The Borderlands look is very unique. It’s not cell-shaded, but it’s a mix of cell-shading and comic book graphics. The black borders give it a toony look, but there is a slightly more realistic feel with the posterized textures on the faces. This combination gives a visually pleasing aesthetic, which is further enhanced by the cool futuristic curves that are both sharp and organic.

Source

The common design features in this Borderlands aesthetic is the use of sharp peaks. You’ll notice in all three of these images that the top of the gun will start off at a 45 degree plane and bend at 90 degrees to form the first peak and bend again to form the second peak.

Source

Another aesthetic feature is the use of glowing lights as seen by blue/orange rectangular displays and sometimes the use of long strips of light that makes it way from the stock of the gun to the scope. The color schemes also work very well together, using contrasting colors such as green on blue or blue on orange. I’m sure there’s a term for these kinds of colors.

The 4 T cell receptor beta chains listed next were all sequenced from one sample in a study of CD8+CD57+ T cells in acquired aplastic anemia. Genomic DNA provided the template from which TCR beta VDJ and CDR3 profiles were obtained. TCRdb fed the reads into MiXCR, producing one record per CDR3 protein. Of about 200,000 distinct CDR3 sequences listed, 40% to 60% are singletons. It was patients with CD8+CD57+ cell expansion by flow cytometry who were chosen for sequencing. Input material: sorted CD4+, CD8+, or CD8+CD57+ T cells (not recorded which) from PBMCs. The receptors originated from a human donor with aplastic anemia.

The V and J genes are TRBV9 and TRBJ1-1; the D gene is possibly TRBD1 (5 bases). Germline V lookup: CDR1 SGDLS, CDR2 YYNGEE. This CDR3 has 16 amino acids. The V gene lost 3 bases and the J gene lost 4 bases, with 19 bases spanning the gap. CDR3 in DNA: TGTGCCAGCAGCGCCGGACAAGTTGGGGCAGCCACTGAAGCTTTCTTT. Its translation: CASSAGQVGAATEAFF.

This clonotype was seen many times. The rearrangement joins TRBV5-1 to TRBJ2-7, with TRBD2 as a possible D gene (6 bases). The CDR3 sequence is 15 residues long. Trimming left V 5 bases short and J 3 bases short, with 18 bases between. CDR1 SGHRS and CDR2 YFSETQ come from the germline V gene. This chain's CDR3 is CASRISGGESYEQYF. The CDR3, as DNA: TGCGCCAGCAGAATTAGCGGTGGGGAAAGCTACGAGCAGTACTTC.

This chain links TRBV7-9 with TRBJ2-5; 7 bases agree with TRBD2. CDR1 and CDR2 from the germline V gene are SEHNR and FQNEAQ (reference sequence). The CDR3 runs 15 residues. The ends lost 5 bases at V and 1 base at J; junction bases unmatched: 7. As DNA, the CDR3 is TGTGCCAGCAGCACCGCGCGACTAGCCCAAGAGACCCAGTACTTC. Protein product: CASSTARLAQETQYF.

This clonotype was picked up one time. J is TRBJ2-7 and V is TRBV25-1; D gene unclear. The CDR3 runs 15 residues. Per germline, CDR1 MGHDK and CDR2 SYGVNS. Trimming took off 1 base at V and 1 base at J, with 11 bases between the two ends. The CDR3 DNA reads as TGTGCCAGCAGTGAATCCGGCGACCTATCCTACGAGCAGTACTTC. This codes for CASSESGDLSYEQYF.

Possible Obstacles

  • The body has many angular features that need to come together seamlessly. It may or may not be a good idea to break up the body into several pieces that can be fastened together. I’m considering 3D printing if the cost is low.
  • Programming the LCD monitors might be tricky, but there should be available libraries to make this a breeze. I already do a lot of work with micro-controllers so I’m not too worried. The worst case scenario is if I can’t get the digital clock to work with the buttons, but I should be able to get the temperature sensor implemented easily.
  • I will need to research the best material to use but still be under $50. I don’t want a cheap feel to it either.
  • Painting will be difficult for sure, I will need to practice a lot before I do the final thing.

Budget

 

These are the main components for this project:

  • Arduino Nano – $7
  • Adafruit LCD x2 – $20
  • Capacitive Touch Shield – $12.50
  • LED pack – $4
  • Acrylic or 3D printing – TBD (<$50)